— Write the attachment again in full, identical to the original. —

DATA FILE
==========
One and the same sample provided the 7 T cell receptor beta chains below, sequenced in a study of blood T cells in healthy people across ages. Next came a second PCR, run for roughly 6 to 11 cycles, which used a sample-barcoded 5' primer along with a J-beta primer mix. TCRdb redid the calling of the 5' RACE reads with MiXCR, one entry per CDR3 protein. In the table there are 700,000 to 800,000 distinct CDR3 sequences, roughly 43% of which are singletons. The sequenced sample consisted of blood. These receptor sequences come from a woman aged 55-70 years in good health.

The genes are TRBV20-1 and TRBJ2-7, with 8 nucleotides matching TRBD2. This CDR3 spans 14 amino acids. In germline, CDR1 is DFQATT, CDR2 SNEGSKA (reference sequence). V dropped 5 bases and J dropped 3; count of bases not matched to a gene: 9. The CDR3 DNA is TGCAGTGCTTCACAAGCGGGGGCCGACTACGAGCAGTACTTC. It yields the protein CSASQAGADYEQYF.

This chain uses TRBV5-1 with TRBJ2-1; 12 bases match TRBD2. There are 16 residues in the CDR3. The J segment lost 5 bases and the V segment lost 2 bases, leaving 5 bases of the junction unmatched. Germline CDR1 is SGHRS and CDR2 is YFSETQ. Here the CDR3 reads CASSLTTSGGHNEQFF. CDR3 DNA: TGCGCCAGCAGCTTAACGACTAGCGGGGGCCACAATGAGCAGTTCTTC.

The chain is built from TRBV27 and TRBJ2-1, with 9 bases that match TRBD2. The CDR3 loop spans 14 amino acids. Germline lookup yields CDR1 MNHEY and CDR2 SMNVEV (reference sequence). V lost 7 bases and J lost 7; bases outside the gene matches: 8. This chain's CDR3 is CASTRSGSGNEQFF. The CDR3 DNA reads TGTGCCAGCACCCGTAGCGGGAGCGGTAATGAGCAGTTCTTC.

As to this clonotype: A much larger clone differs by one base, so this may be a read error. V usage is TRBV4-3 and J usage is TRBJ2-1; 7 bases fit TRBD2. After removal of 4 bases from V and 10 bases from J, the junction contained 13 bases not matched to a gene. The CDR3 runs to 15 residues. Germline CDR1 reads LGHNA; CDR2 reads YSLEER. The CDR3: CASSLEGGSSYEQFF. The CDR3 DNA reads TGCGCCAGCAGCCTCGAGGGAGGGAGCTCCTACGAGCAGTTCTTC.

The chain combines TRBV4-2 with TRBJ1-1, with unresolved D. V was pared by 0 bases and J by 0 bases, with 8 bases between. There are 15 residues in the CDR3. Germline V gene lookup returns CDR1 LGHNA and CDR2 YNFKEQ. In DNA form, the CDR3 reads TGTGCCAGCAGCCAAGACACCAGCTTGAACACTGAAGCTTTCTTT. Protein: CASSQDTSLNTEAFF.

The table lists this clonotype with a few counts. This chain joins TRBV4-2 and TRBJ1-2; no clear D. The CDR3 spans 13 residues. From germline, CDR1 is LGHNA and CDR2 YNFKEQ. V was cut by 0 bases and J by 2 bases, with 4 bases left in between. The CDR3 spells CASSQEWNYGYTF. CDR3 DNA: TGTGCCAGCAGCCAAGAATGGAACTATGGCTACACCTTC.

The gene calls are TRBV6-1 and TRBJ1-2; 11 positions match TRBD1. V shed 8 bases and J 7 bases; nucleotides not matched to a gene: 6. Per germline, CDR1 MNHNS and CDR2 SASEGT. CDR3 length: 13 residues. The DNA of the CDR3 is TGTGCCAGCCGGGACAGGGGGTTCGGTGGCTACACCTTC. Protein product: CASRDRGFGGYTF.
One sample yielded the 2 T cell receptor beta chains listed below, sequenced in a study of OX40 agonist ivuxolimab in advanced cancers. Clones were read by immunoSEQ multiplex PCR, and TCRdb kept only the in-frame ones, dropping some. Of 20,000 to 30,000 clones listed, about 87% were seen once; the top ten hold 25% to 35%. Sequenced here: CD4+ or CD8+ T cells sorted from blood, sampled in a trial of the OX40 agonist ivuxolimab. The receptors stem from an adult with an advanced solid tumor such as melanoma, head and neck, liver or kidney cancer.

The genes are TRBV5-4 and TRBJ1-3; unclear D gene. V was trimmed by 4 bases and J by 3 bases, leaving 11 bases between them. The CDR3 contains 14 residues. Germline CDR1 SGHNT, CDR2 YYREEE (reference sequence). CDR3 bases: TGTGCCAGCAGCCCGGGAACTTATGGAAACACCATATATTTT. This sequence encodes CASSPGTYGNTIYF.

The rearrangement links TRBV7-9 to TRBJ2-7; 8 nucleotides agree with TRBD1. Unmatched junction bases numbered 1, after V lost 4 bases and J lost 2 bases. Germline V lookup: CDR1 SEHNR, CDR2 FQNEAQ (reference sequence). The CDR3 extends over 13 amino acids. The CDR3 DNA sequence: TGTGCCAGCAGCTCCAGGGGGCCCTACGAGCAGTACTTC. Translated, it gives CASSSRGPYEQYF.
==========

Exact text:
One and the same sample provided the 7 T cell receptor beta chains below, sequenced in a study of blood T cells in healthy people across ages. Next came a second PCR, run for roughly 6 to 11 cycles, which used a sample-barcoded 5' primer along with a J-beta primer mix. TCRdb redid the calling of the 5' RACE reads with MiXCR, one entry per CDR3 protein. In the table there are 700,000 to 800,000 distinct CDR3 sequences, roughly 43% of which are singletons. The sequenced sample consisted of blood. These receptor sequences come from a woman aged 55-70 years in good health.

The genes are TRBV20-1 and TRBJ2-7, with 8 nucleotides matching TRBD2. This CDR3 spans 14 amino acids. In germline, CDR1 is DFQATT, CDR2 SNEGSKA (reference sequence). V dropped 5 bases and J dropped 3; count of bases not matched to a gene: 9. The CDR3 DNA is TGCAGTGCTTCACAAGCGGGGGCCGACTACGAGCAGTACTTC. It yields the protein CSASQAGADYEQYF.

This chain uses TRBV5-1 with TRBJ2-1; 12 bases match TRBD2. There are 16 residues in the CDR3. The J segment lost 5 bases and the V segment lost 2 bases, leaving 5 bases of the junction unmatched. Germline CDR1 is SGHRS and CDR2 is YFSETQ. Here the CDR3 reads CASSLTTSGGHNEQFF. CDR3 DNA: TGCGCCAGCAGCTTAACGACTAGCGGGGGCCACAATGAGCAGTTCTTC.

The chain is built from TRBV27 and TRBJ2-1, with 9 bases that match TRBD2. The CDR3 loop spans 14 amino acids. Germline lookup yields CDR1 MNHEY and CDR2 SMNVEV (reference sequence). V lost 7 bases and J lost 7; bases outside the gene matches: 8. This chain's CDR3 is CASTRSGSGNEQFF. The CDR3 DNA reads TGTGCCAGCACCCGTAGCGGGAGCGGTAATGAGCAGTTCTTC.

As to this clonotype: A much larger clone differs by one base, so this may be a read error. V usage is TRBV4-3 and J usage is TRBJ2-1; 7 bases fit TRBD2. After removal of 4 bases from V and 10 bases from J, the junction contained 13 bases not matched to a gene. The CDR3 runs to 15 residues. Germline CDR1 reads LGHNA; CDR2 reads YSLEER. The CDR3: CASSLEGGSSYEQFF. The CDR3 DNA reads TGCGCCAGCAGCCTCGAGGGAGGGAGCTCCTACGAGCAGTTCTTC.

The chain combines TRBV4-2 with TRBJ1-1, with unresolved D. V was pared by 0 bases and J by 0 bases, with 8 bases between. There are 15 residues in the CDR3. Germline V gene lookup returns CDR1 LGHNA and CDR2 YNFKEQ. In DNA form, the CDR3 reads TGTGCCAGCAGCCAAGACACCAGCTTGAACACTGAAGCTTTCTTT. Protein: CASSQDTSLNTEAFF.

The table lists this clonotype with a few counts. This chain joins TRBV4-2 and TRBJ1-2; no clear D. The CDR3 spans 13 residues. From germline, CDR1 is LGHNA and CDR2 YNFKEQ. V was cut by 0 bases and J by 2 bases, with 4 bases left in between. The CDR3 spells CASSQEWNYGYTF. CDR3 DNA: TGTGCCAGCAGCCAAGAATGGAACTATGGCTACACCTTC.

The gene calls are TRBV6-1 and TRBJ1-2; 11 positions match TRBD1. V shed 8 bases and J 7 bases; nucleotides not matched to a gene: 6. Per germline, CDR1 MNHNS and CDR2 SASEGT. CDR3 length: 13 residues. The DNA of the CDR3 is TGTGCCAGCCGGGACAGGGGGTTCGGTGGCTACACCTTC. Protein product: CASRDRGFGGYTF.
One sample yielded the 2 T cell receptor beta chains listed below, sequenced in a study of OX40 agonist ivuxolimab in advanced cancers. Clones were read by immunoSEQ multiplex PCR, and TCRdb kept only the in-frame ones, dropping some. Of 20,000 to 30,000 clones listed, about 87% were seen once; the top ten hold 25% to 35%. Sequenced here: CD4+ or CD8+ T cells sorted from blood, sampled in a trial of the OX40 agonist ivuxolimab. The receptors stem from an adult with an advanced solid tumor such as melanoma, head and neck, liver or kidney cancer.

The genes are TRBV5-4 and TRBJ1-3; unclear D gene. V was trimmed by 4 bases and J by 3 bases, leaving 11 bases between them. The CDR3 contains 14 residues. Germline CDR1 SGHNT, CDR2 YYREEE (reference sequence). CDR3 bases: TGTGCCAGCAGCCCGGGAACTTATGGAAACACCATATATTTT. This sequence encodes CASSPGTYGNTIYF.

The rearrangement links TRBV7-9 to TRBJ2-7; 8 nucleotides agree with TRBD1. Unmatched junction bases numbered 1, after V lost 4 bases and J lost 2 bases. Germline V lookup: CDR1 SEHNR, CDR2 FQNEAQ (reference sequence). The CDR3 extends over 13 amino acids. The CDR3 DNA sequence: TGTGCCAGCAGCTCCAGGGGGCCCTACGAGCAGTACTTC. Translated, it gives CASSSRGPYEQYF.